contribution to winning the war of ideas. The Court's decision has
been portrayed across much of the world as a huge defeat for the
Bush Administration and a repudiation of its decision to hold
unlawful combatants. The ruling will, no doubt, be used by al-Qaeda
and its affiliates as a major propaganda tool. It will also give
ammunition to America's harshest critics on the international
stage. In particular, the decision is likely to exacerbate tensions
in the trans-Atlantic relationship. Washington has been
increasingly under fire from European Union (EU) officials and
legislators about Guantánamo. The EU's External Relations
Commissioner, Austria's Benita Ferrero-Waldner, has called for the
Guantánamo detention facility to be closed, and the European
Parliament passed a resolution urging the same. The EU's
condemnation of the Guantánamo facility has echoed those of
the United Nations Committee Against Torture and the U.N.'s hugely
discredited Commission on Human Rights, which condemned the
detention facility without even inspecting it. Now, these groups
are trumpeting the Supreme Court's decision.
critics have largely ignored what the Court's decision actually
says. The approval of the Congress and affirmation by the Court
that the commissions represent the will of the American people
demonstrate our resolve both to take the threat of transnational
terrorism seriously and to respect the rule of law.
What Must Be
Also unchanged is
the government's obligation to devise an equitable long-term
solution that fairly executes justice while fully satisfying our
national security interests. What is needed is a process that does
not treat unlawful combatants as regular criminals or traditional
prisoners of war. That would simply reward individuals for breaking
the rules of the civilized world. Most Guantánamo detainees
are not currently set to be tried for war crimes, and they may
continue to be detained with only minor changes to the
administration's status determination proceedings. For those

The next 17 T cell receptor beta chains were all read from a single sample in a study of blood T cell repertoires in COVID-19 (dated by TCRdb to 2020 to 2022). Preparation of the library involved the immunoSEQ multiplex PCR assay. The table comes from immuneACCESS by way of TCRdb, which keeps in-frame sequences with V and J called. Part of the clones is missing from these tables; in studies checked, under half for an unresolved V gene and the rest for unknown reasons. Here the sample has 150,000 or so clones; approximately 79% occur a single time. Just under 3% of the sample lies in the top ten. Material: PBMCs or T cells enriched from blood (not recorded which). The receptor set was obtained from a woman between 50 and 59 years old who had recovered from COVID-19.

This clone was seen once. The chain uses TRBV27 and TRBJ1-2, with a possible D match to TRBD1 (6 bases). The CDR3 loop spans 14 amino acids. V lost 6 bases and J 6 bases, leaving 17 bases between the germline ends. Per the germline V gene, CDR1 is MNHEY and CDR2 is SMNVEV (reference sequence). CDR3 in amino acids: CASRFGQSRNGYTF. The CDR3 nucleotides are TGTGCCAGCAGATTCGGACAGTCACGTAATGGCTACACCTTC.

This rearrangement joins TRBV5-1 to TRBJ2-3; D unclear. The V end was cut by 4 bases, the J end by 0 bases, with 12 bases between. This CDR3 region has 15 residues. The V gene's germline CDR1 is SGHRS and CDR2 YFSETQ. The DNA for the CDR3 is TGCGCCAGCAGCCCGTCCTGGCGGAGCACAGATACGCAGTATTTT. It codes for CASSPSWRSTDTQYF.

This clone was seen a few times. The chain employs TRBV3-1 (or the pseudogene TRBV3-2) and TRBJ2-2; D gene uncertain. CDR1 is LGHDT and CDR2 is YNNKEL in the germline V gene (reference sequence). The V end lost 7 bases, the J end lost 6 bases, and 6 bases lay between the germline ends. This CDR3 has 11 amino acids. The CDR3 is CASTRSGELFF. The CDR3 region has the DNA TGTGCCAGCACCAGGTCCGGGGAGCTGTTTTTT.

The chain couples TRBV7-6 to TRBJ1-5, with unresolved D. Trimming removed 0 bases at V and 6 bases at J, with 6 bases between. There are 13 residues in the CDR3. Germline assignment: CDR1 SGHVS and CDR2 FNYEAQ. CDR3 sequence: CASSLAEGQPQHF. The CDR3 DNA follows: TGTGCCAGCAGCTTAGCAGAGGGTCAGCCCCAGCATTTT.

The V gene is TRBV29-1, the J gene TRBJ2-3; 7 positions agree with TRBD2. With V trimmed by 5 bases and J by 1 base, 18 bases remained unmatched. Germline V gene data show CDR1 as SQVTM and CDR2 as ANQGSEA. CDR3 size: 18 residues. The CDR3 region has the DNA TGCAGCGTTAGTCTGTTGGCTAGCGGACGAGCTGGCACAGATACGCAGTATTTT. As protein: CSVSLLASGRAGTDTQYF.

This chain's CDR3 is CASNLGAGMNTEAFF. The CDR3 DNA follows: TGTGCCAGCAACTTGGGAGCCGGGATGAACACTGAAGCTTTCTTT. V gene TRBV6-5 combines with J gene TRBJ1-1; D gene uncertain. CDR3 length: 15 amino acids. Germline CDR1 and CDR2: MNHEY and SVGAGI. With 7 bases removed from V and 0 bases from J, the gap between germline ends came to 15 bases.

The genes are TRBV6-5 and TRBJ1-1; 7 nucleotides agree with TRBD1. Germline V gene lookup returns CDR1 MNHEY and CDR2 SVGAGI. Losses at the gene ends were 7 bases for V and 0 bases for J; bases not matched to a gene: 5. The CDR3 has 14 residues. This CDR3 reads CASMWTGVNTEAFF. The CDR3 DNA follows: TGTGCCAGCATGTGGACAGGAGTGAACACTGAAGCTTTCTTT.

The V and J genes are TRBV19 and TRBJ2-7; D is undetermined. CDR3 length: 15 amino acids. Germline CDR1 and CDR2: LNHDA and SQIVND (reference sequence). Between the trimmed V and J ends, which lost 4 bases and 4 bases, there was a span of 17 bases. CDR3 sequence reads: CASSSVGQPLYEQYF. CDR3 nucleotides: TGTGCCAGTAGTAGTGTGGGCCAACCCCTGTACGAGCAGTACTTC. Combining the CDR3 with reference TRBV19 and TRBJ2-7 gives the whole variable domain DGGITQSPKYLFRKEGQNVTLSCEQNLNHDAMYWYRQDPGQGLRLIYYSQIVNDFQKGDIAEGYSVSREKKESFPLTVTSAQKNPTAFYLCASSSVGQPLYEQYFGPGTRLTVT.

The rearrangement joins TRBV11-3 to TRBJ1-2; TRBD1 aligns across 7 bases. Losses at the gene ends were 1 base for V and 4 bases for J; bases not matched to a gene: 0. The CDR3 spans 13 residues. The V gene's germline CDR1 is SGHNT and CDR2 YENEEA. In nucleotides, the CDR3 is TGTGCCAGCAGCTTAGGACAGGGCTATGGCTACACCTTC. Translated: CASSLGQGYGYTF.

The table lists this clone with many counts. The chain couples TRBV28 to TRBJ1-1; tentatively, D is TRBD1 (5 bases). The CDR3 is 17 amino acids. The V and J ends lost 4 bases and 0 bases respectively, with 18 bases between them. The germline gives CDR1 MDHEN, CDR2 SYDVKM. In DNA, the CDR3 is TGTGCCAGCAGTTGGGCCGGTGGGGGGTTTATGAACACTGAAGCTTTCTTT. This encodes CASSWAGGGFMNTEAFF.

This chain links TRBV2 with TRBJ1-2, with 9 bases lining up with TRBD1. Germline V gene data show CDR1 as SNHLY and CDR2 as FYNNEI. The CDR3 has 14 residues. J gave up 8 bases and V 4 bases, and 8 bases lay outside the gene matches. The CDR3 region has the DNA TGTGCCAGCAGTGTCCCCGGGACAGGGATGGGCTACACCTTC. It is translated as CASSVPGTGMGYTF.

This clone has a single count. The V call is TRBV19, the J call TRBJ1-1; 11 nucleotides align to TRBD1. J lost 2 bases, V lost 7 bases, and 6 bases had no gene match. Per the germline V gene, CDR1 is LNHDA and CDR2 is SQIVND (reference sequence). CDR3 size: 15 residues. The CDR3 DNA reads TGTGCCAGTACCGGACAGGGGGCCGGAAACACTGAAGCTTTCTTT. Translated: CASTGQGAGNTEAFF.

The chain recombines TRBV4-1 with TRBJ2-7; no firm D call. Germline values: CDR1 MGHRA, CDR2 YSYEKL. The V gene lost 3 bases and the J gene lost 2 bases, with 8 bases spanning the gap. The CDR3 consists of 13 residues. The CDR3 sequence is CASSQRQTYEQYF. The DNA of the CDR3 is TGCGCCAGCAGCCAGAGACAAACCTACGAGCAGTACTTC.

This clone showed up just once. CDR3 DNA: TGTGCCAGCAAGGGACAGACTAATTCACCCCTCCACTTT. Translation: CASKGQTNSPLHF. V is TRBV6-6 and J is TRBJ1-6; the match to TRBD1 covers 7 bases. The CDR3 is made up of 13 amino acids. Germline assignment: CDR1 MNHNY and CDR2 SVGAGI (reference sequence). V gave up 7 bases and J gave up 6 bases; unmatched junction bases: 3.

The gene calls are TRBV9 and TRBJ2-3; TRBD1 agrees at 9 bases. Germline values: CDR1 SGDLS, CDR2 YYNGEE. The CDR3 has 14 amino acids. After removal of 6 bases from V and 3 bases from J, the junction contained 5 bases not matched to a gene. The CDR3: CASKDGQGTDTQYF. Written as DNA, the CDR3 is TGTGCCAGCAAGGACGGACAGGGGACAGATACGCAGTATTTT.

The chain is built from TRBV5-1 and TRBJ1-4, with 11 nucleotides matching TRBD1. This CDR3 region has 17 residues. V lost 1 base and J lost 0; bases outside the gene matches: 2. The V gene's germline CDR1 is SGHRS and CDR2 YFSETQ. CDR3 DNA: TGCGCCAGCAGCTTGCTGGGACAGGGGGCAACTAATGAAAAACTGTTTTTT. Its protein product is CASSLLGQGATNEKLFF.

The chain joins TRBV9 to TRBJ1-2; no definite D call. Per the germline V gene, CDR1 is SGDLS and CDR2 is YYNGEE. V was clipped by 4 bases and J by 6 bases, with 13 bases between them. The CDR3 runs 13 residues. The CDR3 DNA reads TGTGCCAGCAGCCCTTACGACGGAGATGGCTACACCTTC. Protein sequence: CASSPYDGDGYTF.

scheduled to be tried for war crimes, the Bush Administration must
follow existing courts-martial rules or seek explicit congressional
approval for the planned military commissions.
satisfy its legal and national security obligations explicitly by
authorizing the proposed military commission process. What is
critical is that the Bush Administration move forward
expeditiously, demonstrating once again its unswerving commitment
to fight the long war according to the rule of law.
Carafano, Ph.D., is Senior Research Fellow for
National Security and Homeland Security in the Douglas and Sarah
Allison Center for Foreign Policy Studies, a division of the
Kathryn and Shelby Cullom Davis Institute for International
Studies, at The Heritage Foundation. This testimony was delivered
before the Senate Armed Services Committee.
- In deciding how
to move forward after the Supreme Court decision in Hamdan v.
Rumsfeld, strategy matters.
- The lessons of
the Cold War suggest that there are four elements to a good long
war strategy. The U.S. should focus on providing security,
fostering economic growth, safeguarding civil society and
preserving the liberties that sustain the will of the nation, and
winning the war of ideas.
- What is needed is
a process that does not treat unlawful combatants as regular
criminals or traditional prisoners of war.
and the Bush Administration must move forward expeditiously,
demonstrating once again its unswerving commitment to fight the
long war according to the rule of law.